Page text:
I long did not know that most of the recorded music that I heard coming from Los Angeles singers, groups and producers from the 1960s and 1970s, such as the Beach Boys, the Mamas and the Papas, the Byrds, Phil Spector, the Monkees and others, was not actually played by the groups and artists themselves but by a small, close-knit of anonymous studio musicians that came to be known as the Wrecking Crew. Never credited on the final albums, never paid album royalties, they nonetheless took enormous pride in their work.
Just like the famous A-Team studio musicians in Nashville (who played on thousands of hit records and albums) and the current generation of Nashville studio cats, they got little or no fanfare and no recording royalties. And there have been other pockets of great studio musicians, at Motown, in Philly, in Memphis, in Muscle Shoals, in New York City. But I’m not sure that a single sound was as forged and dominated by anonymous studio cats as was the L.A. scene for years.
A recent book titled The Wrecking Crew: The Inside Story of Rock and Roll’s Best-Kept Secret, by Kent Hartman, is a fascinating account of the studio work of these revolutionary musicians.
Why are studio musicians so often used on recording sessions? For one thing, many band members are not good enough — and quick enough — to do a good job in relatively short recording sessions. In a recording studio, time is money, and producers and arrangers prefer truly accomplished musicians who are also quick learners and are able to learn and play the hell out of several songs in one session. And to play as a group. Many of the bands don’t like being replaced in the studio, but they’re usually overruled.
I have heard about and personally witnessed several interesting encounters between Nashville stars and their studio doppelgangers, who musically eclipse most of the stars and their bands. One famous story involves a very prominent and hit-heavy Southern country group who were cutting an album in Nashville toward the end of their career. A very flashy studio guitarist finished a blistering solo on one of the group’s new songs. Then, he said, “Now, I’ll throw in some licks that the Fat Boy can actually play on the road.”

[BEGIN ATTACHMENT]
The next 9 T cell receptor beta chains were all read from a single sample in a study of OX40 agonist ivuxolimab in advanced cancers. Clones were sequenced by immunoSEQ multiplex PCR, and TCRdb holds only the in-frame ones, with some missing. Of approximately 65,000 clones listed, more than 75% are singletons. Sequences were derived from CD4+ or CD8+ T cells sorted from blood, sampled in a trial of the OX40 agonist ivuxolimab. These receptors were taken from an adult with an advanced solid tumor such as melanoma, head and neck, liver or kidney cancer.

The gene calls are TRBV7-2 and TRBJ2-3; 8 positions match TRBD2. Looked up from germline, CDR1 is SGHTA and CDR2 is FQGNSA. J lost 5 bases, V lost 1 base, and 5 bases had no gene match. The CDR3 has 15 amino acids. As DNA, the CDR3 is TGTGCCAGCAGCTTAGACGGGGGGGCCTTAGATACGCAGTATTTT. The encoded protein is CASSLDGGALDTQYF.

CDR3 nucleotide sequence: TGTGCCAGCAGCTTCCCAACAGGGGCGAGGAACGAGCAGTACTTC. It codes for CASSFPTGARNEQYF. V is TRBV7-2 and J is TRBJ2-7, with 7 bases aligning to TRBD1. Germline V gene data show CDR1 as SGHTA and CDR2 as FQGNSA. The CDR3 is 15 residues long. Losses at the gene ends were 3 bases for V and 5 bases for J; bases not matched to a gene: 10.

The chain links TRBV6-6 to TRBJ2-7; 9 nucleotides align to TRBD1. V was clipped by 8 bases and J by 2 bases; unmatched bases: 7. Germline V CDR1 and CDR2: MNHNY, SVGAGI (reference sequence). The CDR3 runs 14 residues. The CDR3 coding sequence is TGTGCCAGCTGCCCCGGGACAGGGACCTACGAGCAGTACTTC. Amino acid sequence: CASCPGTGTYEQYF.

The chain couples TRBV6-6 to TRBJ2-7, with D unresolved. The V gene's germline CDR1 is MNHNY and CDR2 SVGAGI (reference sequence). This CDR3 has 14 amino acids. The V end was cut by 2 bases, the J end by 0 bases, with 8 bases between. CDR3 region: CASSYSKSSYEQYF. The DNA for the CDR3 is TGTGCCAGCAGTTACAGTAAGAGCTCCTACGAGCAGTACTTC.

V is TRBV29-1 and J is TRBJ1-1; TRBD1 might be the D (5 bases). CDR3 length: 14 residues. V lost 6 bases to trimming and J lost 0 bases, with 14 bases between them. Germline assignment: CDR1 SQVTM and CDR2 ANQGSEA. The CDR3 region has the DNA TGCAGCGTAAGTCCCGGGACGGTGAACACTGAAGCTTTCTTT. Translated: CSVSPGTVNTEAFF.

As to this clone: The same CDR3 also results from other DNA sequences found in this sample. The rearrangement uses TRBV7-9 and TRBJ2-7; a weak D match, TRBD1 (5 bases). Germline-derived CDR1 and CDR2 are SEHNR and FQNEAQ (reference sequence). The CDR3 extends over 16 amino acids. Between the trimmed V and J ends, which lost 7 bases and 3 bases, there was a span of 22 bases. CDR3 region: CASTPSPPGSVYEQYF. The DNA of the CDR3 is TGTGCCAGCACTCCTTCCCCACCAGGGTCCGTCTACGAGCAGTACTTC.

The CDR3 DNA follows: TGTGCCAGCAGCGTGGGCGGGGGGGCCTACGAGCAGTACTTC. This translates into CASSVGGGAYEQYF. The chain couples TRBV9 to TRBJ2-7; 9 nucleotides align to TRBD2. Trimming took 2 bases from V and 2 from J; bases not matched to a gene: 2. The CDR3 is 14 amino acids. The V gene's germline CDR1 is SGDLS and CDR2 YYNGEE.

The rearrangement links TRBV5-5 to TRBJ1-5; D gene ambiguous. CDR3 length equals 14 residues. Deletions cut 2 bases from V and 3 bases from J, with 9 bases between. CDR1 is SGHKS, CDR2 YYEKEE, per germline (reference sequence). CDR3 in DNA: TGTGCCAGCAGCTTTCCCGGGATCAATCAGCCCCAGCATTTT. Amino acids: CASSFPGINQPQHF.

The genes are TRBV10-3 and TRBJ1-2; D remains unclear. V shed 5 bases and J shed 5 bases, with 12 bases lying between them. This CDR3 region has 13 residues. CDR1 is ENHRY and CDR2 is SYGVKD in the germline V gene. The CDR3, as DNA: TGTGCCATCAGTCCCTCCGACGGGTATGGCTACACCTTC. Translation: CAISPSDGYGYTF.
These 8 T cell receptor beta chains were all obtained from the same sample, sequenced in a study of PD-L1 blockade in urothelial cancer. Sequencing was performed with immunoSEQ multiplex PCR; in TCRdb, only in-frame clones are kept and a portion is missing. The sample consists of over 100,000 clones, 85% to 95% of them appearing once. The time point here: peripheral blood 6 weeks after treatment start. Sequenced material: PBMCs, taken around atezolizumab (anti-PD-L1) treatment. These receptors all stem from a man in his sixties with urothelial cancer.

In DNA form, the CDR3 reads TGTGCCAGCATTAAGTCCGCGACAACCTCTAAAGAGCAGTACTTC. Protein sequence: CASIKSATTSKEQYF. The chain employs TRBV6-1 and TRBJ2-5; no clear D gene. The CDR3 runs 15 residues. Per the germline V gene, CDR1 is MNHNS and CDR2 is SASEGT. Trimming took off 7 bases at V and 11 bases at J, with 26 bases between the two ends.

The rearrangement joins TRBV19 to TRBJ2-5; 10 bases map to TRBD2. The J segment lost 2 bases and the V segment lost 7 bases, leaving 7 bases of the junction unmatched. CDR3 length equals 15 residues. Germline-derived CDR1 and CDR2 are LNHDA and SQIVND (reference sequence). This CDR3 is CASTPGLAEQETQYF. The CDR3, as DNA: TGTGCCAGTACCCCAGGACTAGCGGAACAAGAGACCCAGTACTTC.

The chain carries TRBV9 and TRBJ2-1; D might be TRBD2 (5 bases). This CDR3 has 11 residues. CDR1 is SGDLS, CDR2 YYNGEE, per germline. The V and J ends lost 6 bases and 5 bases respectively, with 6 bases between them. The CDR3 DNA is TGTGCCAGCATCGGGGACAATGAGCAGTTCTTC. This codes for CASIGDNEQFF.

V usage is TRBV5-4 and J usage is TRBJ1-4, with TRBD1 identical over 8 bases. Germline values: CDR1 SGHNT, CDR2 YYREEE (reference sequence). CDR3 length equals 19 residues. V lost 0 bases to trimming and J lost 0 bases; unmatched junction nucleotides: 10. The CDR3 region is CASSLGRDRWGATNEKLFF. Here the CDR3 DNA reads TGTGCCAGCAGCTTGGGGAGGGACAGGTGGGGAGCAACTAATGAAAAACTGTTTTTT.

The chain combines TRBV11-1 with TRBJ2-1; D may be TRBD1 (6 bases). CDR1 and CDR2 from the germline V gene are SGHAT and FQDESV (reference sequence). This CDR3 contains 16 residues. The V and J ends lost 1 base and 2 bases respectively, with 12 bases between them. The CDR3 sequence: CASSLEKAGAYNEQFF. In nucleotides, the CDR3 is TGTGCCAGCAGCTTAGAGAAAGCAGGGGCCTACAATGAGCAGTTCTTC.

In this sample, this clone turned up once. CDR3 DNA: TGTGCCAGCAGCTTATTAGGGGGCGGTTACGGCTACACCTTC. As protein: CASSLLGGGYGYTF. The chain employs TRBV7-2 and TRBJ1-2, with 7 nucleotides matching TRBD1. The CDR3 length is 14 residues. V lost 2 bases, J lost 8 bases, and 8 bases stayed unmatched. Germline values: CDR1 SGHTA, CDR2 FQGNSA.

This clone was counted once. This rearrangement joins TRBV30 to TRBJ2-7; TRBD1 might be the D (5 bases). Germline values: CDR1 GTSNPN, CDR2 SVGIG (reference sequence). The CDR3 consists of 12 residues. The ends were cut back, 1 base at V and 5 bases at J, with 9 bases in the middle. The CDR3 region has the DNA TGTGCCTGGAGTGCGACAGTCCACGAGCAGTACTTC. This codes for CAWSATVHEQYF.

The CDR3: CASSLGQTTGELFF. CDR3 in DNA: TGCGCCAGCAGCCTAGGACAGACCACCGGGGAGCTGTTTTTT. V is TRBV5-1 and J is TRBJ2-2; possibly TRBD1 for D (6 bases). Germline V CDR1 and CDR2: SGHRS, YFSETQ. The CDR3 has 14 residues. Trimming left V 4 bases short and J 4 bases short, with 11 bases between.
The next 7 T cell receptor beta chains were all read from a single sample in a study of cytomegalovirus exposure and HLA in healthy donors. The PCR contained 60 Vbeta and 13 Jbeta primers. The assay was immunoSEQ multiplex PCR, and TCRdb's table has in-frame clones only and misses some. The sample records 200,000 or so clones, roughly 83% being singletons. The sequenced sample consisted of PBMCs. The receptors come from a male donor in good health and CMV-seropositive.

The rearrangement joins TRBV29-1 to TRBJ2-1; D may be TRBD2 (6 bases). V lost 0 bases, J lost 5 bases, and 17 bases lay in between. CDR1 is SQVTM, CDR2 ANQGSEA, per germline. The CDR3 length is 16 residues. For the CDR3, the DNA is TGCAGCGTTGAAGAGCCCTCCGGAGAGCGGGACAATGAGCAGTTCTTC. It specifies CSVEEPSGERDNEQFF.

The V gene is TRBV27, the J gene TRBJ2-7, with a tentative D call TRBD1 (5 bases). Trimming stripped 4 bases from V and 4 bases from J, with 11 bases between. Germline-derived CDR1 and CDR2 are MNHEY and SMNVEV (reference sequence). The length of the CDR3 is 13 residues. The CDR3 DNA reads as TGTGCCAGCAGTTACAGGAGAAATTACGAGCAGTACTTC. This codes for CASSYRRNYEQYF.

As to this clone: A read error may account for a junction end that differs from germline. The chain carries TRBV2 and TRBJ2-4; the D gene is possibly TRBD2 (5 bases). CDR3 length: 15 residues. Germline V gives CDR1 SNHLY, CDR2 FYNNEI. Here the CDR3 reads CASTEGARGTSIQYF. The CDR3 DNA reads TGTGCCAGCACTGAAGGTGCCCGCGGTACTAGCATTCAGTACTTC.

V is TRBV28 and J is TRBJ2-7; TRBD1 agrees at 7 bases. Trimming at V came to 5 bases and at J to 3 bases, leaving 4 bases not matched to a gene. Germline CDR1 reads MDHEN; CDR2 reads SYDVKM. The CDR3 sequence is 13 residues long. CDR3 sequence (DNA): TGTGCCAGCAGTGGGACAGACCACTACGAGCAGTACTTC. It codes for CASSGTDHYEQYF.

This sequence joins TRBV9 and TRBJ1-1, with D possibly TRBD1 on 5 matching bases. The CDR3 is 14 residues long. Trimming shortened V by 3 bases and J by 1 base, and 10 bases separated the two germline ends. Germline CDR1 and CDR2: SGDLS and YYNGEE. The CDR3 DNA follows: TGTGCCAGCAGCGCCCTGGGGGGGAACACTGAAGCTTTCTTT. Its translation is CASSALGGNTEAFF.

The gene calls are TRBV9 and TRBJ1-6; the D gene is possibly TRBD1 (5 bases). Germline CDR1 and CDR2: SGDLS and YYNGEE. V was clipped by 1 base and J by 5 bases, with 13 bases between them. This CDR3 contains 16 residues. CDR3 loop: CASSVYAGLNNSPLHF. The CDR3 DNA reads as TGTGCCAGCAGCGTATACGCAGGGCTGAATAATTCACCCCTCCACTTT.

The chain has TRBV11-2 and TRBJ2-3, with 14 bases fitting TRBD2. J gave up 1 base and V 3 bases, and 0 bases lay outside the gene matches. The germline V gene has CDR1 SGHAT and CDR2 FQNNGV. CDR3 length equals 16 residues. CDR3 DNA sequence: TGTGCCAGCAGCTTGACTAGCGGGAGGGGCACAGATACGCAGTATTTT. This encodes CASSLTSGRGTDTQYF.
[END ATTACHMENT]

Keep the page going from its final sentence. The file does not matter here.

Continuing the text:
Suddenly, there came a voice over the studio intercom from the dark control room. “This is the Fat Boy,” came a very loud and very irritated voice. “You’re fired!”
Glen Campbell was probably the most talented member of the L.A. Wrecking Crew — so called because they were young and wearing jeans and T-shirts and wrecked the existing studio system and replaced the old suits who had been the L.A. studio cats for years. As Hartman notes in his prologue, “If a rock-and-roll song came out of an L.A. recording studio between about 1962 and 1972, the odds are good that some combination of the Wrecking Crew played the instruments.”
The Crew members came from all over the United States, fledging musicians drawn by the glamour of the California music scene. Campbell came from rural Arkansas. He played on hundreds of songs and replaced Brian Wilson in the Beach Boys’ live shows when Brian took himself off the road. Unlike this week, in 2012, when Mike Love clumsily fired Brian from the Beach Boys’ upcoming 50th reunion tour. The last time I talked to the Beach Boys, I asked their thoughts about their lasting rock legacy. Mike Love spoke up first, and said, “We’re entertainers. Always have been. Always will be.”
Bassist Carol Smith (later Carol Kaye) came from Everett, Wash. Among her many credits were “Wichita Lineman,” Pet Sounds and “Help Me, Rhonda.”
Drummer Hal Blaine (born Hal Belsky) came out of Hartford, Conn. His credits include “Mrs. Robinson,” “California Dreamin’” and “By the Time I Get to Phoenix.”
Keyboardist Larry Knechtel came out of Bell, Calif. Among his many honors was a Grammy for “Bridge Over Troubled Water.”
Bassist Joe Osborn, from Madison Parish, La., played on such songs as “Bridge Over Troubled Water,” “Holly Holy” and “Aquarius/Let the Sunshine In.”
Drummer Jim Gordon, after leaving the Crew, co-wrote “Layla” and joined Eric Clapton’s Derek & the Dominoes. And the list of Crew players and big hits goes on and on, for page after page.
They made records for Simon & Garfunkel, the Beach Boys, Frank Sinatra, Sonny & Cher, the Grass Roots, the 5th Dimension, Jan & Dean, Johnny Rivers. the Crystals, the Righteous Brothers, Gary Puckett & the Union Gap, Paul Revere & the Raiders, the Carpenters, Neil Diamond, Captain & Tennille … and the list goes on.
Eventually, as the years went by and the Crew members began aging and new artists came to dominate the L.A. scene, the Crew members came to be replaced by a new order, the next generation of studio cats. But the Wrecking Crew years were a sort of golden age for Southern California music.
Chet Flippo is Editorial Director of CMT and CMT.com and the author of the NASHVILLE SKYLINE column above, which first appeared on CMT.com.